So riding by, he looked up wistfully to barbican and walls and towers. The place was vast, a great example of what a castle might be. Enough folk for a town housed within it. At one point tree tops, peering over the walls, spoke of an included garden. Above the donjon just stirred in the autumn air the great blue banner of Gaucelm the Fortunate. The mighty gates were open, the drawbridge down, the water in the moat smiled as if it had neither memory nor premonition of dead men in its arms. People were crossing, gay of dress. The sunny noon, the holiday time, softened all the hugeness, kept one from seeing what a frown Roche-de-Frêne might wear. Garin heard trumpets. The esquire of Raimbaut the Six-fingered, the brother of Foulque the Cripple, the youth from the small black tower in the black wood, gazed and listened with parted lips. Raimbaut held from Montmaure, but for Raimbaut’s fief and other fiefs adjacent, Montmaure who held mainly from the House of Aquitaine, owed Roche-de-Frêne fealty. Being feudal lord of his lord, Gaucelm the Fortunate was lord of Foulque the Cripple and Garin the Squire. The latter wondered if ever he would enter there where the trumpets were blowing.

The great pile passed, the town itself passed, he found himself upon a downward sweeping road and so, by zig-zags, left the hill of Roche-de-Frêne and coming to the plain rode west by north between shorn fields and vineyards. The way was fair but lonely, for the country folk were gone to the town for this day of the patron saint and were not yet returning. Before him lay woods—for much of the country was wooded then—and craggy hills, and in the distance purple mountains. He had some leagues to ride. Now and again he might see, to this hand or to that, a castle upon a height, below it a huddled brown hamlet. Late in the afternoon there would lie to his right the Convent of Our Lady in Egypt. But his road was not one of the great travelled ways. It traversed a sparsely populated region, and it was going, presently, to be lonely enough.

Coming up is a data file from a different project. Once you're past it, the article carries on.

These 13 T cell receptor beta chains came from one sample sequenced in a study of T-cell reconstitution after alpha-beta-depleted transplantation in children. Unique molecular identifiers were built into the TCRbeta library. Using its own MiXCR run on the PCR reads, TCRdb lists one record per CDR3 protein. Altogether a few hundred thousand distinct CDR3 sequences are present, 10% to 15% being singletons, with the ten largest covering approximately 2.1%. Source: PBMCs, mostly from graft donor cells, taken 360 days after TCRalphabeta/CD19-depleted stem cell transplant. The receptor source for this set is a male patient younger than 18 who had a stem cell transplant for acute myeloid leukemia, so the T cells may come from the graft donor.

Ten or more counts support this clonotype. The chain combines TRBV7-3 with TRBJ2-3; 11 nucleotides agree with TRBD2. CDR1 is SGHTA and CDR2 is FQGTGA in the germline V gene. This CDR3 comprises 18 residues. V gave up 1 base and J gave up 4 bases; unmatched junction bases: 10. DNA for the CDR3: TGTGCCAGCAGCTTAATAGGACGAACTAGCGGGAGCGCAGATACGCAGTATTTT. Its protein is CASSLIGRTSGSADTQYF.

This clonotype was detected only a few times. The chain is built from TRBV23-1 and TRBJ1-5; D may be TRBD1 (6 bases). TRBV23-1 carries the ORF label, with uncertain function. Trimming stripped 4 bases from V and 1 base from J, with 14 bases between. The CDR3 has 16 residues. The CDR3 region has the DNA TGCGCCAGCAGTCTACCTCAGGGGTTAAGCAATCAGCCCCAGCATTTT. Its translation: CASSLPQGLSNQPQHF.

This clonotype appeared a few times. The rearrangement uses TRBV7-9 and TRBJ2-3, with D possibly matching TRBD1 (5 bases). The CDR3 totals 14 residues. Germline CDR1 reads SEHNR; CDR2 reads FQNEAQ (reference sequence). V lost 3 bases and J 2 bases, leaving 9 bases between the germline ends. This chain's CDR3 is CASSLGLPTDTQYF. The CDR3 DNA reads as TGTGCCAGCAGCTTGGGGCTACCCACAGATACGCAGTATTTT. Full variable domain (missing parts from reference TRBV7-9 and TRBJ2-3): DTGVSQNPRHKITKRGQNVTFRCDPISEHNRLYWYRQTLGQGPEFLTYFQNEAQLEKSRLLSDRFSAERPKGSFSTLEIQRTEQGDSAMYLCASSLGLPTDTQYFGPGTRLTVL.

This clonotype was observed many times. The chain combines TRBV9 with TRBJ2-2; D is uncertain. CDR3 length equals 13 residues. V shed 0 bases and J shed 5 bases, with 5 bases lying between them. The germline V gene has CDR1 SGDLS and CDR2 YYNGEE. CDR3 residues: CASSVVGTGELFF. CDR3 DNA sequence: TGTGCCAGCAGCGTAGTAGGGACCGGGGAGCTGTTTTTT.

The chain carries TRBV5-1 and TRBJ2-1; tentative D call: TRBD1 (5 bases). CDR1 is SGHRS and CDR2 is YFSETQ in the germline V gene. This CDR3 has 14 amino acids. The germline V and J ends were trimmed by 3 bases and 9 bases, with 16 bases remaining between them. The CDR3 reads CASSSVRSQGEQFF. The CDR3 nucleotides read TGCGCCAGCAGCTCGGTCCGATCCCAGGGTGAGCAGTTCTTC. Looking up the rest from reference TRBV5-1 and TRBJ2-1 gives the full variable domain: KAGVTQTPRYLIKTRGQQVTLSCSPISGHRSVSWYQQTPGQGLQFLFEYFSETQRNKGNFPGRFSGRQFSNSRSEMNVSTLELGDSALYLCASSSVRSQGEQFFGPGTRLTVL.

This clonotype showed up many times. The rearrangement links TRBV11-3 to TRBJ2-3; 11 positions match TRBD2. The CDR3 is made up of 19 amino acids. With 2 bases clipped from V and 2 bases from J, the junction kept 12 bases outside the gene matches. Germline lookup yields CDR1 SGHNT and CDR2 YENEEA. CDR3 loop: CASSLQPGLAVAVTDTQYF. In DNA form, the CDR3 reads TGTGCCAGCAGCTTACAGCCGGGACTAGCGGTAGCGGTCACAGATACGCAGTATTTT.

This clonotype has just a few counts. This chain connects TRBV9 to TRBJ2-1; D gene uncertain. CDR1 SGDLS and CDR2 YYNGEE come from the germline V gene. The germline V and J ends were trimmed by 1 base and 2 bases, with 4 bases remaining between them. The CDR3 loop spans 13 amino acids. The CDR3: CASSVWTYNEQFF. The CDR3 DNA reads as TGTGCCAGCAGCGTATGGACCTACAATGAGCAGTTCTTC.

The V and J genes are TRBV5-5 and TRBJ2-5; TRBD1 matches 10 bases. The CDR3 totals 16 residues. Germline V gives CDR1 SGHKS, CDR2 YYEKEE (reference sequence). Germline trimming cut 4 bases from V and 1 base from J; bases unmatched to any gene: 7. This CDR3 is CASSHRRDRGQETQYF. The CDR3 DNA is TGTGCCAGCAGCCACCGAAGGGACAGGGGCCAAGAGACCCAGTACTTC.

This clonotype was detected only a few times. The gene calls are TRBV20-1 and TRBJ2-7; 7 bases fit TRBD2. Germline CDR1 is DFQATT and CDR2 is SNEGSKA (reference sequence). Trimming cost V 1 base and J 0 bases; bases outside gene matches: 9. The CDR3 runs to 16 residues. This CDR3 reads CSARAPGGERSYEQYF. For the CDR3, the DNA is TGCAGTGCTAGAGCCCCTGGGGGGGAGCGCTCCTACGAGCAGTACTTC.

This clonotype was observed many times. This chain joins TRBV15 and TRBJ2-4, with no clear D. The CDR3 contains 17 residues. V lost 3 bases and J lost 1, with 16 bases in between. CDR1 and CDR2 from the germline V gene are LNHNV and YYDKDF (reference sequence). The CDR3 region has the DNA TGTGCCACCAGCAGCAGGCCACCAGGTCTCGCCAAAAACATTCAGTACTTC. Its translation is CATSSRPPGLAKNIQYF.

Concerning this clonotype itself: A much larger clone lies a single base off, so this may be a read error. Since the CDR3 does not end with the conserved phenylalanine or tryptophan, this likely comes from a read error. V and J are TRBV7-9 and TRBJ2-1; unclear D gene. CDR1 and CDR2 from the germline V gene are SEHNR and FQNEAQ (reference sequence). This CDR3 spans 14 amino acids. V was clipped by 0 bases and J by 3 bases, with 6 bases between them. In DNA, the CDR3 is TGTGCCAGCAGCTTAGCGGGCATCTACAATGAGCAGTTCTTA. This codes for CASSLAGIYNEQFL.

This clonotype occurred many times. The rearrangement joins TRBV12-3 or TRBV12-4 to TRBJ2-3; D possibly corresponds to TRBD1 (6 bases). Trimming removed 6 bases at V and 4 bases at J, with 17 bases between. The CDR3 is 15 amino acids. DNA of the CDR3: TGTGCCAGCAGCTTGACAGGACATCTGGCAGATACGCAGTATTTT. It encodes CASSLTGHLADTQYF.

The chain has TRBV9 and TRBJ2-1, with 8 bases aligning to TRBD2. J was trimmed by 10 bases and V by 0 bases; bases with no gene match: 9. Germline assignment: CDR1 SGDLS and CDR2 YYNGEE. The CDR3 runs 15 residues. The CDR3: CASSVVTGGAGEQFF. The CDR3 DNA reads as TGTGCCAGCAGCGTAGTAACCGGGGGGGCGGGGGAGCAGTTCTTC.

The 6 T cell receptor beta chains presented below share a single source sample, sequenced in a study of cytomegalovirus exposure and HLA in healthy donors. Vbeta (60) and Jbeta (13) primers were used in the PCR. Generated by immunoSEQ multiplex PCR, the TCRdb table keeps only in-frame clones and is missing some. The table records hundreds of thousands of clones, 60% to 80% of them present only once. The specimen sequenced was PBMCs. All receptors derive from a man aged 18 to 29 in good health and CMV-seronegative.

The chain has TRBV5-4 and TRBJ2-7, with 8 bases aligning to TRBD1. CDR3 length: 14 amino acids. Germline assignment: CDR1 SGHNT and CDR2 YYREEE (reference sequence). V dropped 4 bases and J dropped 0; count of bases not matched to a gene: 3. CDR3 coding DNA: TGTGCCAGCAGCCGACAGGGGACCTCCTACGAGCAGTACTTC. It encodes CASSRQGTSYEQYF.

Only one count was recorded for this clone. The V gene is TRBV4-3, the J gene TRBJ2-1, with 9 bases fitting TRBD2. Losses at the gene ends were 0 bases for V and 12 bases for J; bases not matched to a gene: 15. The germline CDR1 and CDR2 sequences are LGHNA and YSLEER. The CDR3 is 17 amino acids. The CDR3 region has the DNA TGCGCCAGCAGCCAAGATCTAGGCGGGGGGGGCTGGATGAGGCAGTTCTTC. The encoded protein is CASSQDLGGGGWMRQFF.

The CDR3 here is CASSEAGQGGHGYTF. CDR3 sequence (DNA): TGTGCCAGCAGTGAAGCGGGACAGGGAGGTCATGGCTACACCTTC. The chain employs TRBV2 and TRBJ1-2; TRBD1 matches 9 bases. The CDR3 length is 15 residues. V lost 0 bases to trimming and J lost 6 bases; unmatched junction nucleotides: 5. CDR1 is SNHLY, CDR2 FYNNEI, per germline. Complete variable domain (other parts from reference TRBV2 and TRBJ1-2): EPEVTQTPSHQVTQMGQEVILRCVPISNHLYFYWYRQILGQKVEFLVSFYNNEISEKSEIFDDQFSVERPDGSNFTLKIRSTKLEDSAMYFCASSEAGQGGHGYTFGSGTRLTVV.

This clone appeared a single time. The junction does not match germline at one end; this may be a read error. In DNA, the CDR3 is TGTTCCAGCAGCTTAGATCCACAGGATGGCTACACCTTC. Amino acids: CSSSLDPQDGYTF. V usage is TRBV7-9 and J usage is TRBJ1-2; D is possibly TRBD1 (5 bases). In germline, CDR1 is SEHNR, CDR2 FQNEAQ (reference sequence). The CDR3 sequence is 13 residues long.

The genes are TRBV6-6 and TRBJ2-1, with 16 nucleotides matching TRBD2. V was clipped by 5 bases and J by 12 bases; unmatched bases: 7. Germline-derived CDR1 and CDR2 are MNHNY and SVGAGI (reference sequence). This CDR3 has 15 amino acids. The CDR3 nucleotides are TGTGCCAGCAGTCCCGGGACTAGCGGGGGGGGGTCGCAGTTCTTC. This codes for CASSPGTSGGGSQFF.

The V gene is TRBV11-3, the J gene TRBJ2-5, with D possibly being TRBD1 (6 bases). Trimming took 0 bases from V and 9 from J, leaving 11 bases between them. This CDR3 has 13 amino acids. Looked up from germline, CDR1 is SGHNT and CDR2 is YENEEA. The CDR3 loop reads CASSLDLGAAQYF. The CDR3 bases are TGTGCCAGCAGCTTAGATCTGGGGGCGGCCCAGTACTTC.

Garin rode with sunken head, trying to settle matters before he should see Foulque. If Raimbaut had been a liberal, noble, joyous lord! But he was none such. It was little that page or esquire could learn in his gloomy castle, and little chance might have knight of his. A gloomy castle, and a lord of little worth, and a lady old and shrewish.... Every man must have a lord—or so was Garin’s world arranged. But if only every man could choose one to his liking—

The road bent. Rounding a craggy corner, Paladin and he well-nigh trod upon a sleeping man, propped at the road edge against a grey boulder. Paladin curvetted aside, Garin swore by his favourite saint, the man awoke and stretched his arms. He was young,—five or six years older, perhaps, than Garin. His dress, when it came to hue and cut, showed extravagant and gay, but the stuffs of which it was composed were far from costly. Here showed a rent, rather neatly darned, and here a soil rubbed away as thoroughly as might be. He was dark and thin, with long, narrow eyes that gave him an Eastern look. Beside him, slung from his neck by a ribbon, lay a lute, and he smiled with professional brilliancy.

CHAPTER II. THE JONGLEUR AND THE HERD-GIRL

“Jongleur,” said Garin, “some miles from this spot there is a feast day in a fair town. This is the strangest thing that ever I saw, that a jongleur should be here and not there!”

“Esquire,” said the other, “I have certain information that the prince holds to-day a great tourney, and that every knight and baron in forty miles around has gone to the joust. I know not an odder thing than that all the knights should be riding in one direction and all the esquires in another!”

“Two odd things in one day is good measure,” said Garin. “That is a fine lute you have.”

The thin dark person drew the musical instrument in front of him and began to play, and then to sing in a fair-to-middling voice.

“In the spring all hidden close,Lives many a bud will be a rose.In the spring ’tis crescent morn,But then, ah then, the man is born!In the spring ’tis yea or nay;Then cometh Love makes gold of clay!Love is the rose and truest gold,Love is the day and soldan bold,Love—”

The jongleur yawned and ceased to sing. “Why,” he asked the air, “why should I sing Guy of Perpignan’s doggerel and give it immortality when Guy of Perpignan, turning on his heel, hath turned me off?”

He drew the ribbon over his head, laid the lute on the grass, and leaning back, closed his eyes. Garin gazed at the lute for a moment then, dismounting, picked it up and tried his hand. He sang a hunting stave, in a better voice by far than was the jongleur’s. None had ever told him that he had a nightingale in his throat.

The jongleur opened his eyes. “Good squire, I could teach you to sing not so badly! But sing of love—sing of love! Hunting is, poetically speaking, out of court favour.”

“I sing of that which I know of,” said Garin.